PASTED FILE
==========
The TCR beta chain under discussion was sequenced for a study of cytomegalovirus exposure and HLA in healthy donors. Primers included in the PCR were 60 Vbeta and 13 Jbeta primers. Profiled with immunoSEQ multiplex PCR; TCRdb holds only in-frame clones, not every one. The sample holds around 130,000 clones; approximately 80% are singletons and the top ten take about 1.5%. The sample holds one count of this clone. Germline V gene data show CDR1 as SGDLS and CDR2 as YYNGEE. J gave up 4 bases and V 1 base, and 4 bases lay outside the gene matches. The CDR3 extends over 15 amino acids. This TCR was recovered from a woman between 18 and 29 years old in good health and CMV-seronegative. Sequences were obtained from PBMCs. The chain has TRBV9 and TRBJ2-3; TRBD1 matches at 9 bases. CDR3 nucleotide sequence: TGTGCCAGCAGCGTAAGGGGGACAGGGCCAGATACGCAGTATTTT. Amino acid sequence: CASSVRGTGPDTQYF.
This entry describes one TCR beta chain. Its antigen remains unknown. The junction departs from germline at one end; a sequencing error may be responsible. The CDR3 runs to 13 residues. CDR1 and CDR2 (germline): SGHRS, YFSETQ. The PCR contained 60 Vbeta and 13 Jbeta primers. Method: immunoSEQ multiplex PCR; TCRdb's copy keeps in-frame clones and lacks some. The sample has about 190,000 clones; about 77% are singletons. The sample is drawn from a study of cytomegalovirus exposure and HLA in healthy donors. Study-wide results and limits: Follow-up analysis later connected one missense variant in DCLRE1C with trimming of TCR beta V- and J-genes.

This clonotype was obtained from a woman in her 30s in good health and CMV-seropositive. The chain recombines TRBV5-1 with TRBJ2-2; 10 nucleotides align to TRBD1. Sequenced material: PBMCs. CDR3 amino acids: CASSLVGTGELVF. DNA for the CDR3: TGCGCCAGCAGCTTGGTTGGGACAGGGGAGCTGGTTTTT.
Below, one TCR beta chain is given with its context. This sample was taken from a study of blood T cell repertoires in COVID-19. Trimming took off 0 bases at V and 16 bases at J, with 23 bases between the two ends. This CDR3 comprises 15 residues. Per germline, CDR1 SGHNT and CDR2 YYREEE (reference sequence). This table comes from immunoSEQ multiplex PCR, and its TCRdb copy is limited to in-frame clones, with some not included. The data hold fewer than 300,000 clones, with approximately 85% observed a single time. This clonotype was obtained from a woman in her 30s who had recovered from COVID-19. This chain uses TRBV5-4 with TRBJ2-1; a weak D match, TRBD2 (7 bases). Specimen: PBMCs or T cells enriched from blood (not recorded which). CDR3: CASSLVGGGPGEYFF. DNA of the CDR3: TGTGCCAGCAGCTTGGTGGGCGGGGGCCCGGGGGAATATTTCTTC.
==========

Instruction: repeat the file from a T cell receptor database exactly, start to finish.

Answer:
The TCR beta chain under discussion was sequenced for a study of cytomegalovirus exposure and HLA in healthy donors. Primers included in the PCR were 60 Vbeta and 13 Jbeta primers. Profiled with immunoSEQ multiplex PCR; TCRdb holds only in-frame clones, not every one. The sample holds around 130,000 clones; approximately 80% are singletons and the top ten take about 1.5%. The sample holds one count of this clone. Germline V gene data show CDR1 as SGDLS and CDR2 as YYNGEE. J gave up 4 bases and V 1 base, and 4 bases lay outside the gene matches. The CDR3 extends over 15 amino acids. This TCR was recovered from a woman between 18 and 29 years old in good health and CMV-seronegative. Sequences were obtained from PBMCs. The chain has TRBV9 and TRBJ2-3; TRBD1 matches at 9 bases. CDR3 nucleotide sequence: TGTGCCAGCAGCGTAAGGGGGACAGGGCCAGATACGCAGTATTTT. Amino acid sequence: CASSVRGTGPDTQYF.
This entry describes one TCR beta chain. Its antigen remains unknown. The junction departs from germline at one end; a sequencing error may be responsible. The CDR3 runs to 13 residues. CDR1 and CDR2 (germline): SGHRS, YFSETQ. The PCR contained 60 Vbeta and 13 Jbeta primers. Method: immunoSEQ multiplex PCR; TCRdb's copy keeps in-frame clones and lacks some. The sample has about 190,000 clones; about 77% are singletons. The sample is drawn from a study of cytomegalovirus exposure and HLA in healthy donors. Study-wide results and limits: Follow-up analysis later connected one missense variant in DCLRE1C with trimming of TCR beta V- and J-genes.

This clonotype was obtained from a woman in her 30s in good health and CMV-seropositive. The chain recombines TRBV5-1 with TRBJ2-2; 10 nucleotides align to TRBD1. Sequenced material: PBMCs. CDR3 amino acids: CASSLVGTGELVF. DNA for the CDR3: TGCGCCAGCAGCTTGGTTGGGACAGGGGAGCTGGTTTTT.
Below, one TCR beta chain is given with its context. This sample was taken from a study of blood T cell repertoires in COVID-19. Trimming took off 0 bases at V and 16 bases at J, with 23 bases between the two ends. This CDR3 comprises 15 residues. Per germline, CDR1 SGHNT and CDR2 YYREEE (reference sequence). This table comes from immunoSEQ multiplex PCR, and its TCRdb copy is limited to in-frame clones, with some not included. The data hold fewer than 300,000 clones, with approximately 85% observed a single time. This clonotype was obtained from a woman in her 30s who had recovered from COVID-19. This chain uses TRBV5-4 with TRBJ2-1; a weak D match, TRBD2 (7 bases). Specimen: PBMCs or T cells enriched from blood (not recorded which). CDR3: CASSLVGGGPGEYFF. DNA of the CDR3: TGTGCCAGCAGCTTGGTGGGCGGGGGCCCGGGGGAATATTTCTTC.